Iraqi Christians Remember Genocide
08/07/2019 Iraq (International Christian Concern) – Today marks the anniversary of the 1933 massacre of Iraqi Christians in Simele. Estimates of those killed vary between 600 and 3,000 men, women, and children. It was this massacre which led Raphael Lemkin to coin the word genocide, which would later gain common usage in World War II.
Although the Simele massacre occurred 86 years ago, it still has relevance today. In 2014, the Islamic State choose this day to fully invade the Christian homeland and institute a new genocide against Christians. Even though ISIS is now defeated, only half of the Christians who remain in Iraq have dared to return home. Those who have returned face daily pressures which challenge their continued presence in the region.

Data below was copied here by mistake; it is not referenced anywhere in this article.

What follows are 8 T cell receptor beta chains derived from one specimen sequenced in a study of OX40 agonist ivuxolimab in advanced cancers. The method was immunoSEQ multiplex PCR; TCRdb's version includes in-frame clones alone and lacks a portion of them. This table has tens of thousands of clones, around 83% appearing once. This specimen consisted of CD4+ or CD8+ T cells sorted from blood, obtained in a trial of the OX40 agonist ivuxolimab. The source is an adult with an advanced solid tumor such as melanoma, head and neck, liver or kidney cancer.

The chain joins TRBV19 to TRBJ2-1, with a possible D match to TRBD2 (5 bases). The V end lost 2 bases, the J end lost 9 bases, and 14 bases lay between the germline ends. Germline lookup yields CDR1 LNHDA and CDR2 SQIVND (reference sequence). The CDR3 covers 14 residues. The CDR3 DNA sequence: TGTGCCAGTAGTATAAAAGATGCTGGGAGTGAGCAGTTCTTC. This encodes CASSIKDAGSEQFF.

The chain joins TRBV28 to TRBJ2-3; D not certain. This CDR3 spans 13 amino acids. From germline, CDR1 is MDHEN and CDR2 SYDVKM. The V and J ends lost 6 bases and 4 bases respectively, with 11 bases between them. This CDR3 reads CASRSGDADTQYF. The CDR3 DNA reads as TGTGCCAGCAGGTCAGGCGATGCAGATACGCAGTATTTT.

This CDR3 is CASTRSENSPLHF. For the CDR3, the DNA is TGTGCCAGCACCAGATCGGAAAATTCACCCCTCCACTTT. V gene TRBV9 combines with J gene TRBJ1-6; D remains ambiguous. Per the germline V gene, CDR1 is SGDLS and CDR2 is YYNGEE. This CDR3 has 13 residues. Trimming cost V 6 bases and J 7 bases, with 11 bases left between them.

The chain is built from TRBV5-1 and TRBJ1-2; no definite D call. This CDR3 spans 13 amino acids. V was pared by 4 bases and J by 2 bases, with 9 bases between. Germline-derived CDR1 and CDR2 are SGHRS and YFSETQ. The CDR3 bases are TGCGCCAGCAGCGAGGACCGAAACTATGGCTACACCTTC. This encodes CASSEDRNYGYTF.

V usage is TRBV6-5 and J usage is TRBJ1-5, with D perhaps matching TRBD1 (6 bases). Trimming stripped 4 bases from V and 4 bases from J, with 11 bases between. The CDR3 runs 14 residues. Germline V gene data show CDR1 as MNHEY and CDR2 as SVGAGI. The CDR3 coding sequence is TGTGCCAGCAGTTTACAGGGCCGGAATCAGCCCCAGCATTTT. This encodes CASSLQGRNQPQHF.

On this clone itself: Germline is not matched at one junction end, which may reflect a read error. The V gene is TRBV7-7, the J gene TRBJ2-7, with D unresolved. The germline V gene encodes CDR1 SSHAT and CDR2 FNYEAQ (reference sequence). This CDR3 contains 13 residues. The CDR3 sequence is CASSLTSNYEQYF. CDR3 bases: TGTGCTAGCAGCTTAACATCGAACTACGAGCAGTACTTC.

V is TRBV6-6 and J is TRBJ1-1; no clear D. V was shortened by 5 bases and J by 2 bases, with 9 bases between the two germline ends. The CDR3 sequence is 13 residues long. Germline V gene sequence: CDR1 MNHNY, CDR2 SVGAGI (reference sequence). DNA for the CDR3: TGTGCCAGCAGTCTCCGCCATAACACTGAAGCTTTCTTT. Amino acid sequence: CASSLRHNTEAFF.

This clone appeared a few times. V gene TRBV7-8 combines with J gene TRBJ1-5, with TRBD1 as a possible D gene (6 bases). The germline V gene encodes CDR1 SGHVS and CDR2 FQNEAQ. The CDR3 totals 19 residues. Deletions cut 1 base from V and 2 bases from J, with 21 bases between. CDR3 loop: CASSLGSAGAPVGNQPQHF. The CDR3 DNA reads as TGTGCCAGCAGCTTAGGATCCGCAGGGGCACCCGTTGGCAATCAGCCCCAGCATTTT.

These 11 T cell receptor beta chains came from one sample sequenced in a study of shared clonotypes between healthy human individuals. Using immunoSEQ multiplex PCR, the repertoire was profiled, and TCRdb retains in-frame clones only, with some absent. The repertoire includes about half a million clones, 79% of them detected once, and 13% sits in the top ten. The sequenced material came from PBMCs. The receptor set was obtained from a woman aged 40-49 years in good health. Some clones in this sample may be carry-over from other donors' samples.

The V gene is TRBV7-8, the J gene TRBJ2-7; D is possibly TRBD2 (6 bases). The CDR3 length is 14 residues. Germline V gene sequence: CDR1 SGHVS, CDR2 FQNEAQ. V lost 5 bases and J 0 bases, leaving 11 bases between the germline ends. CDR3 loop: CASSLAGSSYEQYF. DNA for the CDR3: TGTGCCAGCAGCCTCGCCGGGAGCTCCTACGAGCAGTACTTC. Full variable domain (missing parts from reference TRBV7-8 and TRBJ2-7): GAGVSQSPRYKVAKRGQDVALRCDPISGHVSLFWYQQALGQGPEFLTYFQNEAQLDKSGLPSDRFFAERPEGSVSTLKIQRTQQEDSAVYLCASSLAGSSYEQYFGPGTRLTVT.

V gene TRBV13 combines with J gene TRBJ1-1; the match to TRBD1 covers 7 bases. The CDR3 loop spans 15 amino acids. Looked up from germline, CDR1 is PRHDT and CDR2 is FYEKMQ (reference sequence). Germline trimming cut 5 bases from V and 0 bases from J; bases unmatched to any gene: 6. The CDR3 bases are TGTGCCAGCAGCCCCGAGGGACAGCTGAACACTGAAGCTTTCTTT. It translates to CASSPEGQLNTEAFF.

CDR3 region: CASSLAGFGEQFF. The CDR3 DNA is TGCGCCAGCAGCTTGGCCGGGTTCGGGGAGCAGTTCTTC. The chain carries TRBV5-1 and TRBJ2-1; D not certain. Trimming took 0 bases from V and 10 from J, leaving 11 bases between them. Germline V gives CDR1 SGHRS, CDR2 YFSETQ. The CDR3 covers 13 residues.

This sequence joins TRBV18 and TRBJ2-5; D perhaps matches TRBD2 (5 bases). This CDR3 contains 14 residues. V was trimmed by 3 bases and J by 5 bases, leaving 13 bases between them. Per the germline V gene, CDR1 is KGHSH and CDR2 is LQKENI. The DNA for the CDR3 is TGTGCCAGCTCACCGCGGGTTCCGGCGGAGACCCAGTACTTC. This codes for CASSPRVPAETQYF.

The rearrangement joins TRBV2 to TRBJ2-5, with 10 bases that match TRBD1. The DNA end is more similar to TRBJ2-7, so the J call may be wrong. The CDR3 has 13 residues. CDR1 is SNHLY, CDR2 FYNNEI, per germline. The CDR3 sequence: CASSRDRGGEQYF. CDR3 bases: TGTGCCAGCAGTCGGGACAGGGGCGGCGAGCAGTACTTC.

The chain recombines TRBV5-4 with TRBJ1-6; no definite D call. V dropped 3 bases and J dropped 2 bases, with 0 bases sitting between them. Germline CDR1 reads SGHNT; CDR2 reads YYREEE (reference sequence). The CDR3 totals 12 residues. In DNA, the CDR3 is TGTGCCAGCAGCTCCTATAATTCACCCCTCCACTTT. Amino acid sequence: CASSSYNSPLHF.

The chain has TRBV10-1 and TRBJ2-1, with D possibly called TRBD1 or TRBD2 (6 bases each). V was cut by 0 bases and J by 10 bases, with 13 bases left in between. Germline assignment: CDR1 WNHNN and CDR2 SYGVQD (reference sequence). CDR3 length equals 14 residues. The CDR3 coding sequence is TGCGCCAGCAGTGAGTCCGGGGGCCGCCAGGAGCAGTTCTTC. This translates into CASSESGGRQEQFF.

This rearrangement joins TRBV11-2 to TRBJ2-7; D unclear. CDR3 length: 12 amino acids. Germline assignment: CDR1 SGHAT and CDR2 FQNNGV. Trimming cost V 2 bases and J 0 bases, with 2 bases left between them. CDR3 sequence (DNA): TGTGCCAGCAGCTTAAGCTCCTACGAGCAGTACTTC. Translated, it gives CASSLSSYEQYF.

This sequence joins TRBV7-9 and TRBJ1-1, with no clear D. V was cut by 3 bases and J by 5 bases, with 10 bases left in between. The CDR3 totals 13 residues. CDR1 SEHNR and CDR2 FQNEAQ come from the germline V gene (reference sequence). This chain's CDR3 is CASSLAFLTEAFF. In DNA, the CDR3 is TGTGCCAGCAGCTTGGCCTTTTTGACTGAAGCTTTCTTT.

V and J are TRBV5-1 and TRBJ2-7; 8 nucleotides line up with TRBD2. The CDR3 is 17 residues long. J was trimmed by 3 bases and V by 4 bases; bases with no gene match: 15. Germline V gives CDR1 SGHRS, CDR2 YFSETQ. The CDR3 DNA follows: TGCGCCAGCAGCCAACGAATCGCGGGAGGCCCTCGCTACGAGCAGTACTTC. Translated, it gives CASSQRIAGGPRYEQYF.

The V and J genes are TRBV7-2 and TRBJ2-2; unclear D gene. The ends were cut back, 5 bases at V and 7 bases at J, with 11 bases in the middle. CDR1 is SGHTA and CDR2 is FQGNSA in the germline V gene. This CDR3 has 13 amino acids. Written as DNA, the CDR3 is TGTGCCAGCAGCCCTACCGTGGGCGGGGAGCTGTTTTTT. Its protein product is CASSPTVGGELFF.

Iraq has a long history of genocide, creating deep rooted challenges for everyone who lives there. But Christians are left at an even greater disadvantage. Law is absent, creating an atmosphere which encourages militant tribalism. Christians, however, do not believe in taking up weapons as a way of life. This makes it challenging for Iraqi Christians to live in peace and safety in their homes.
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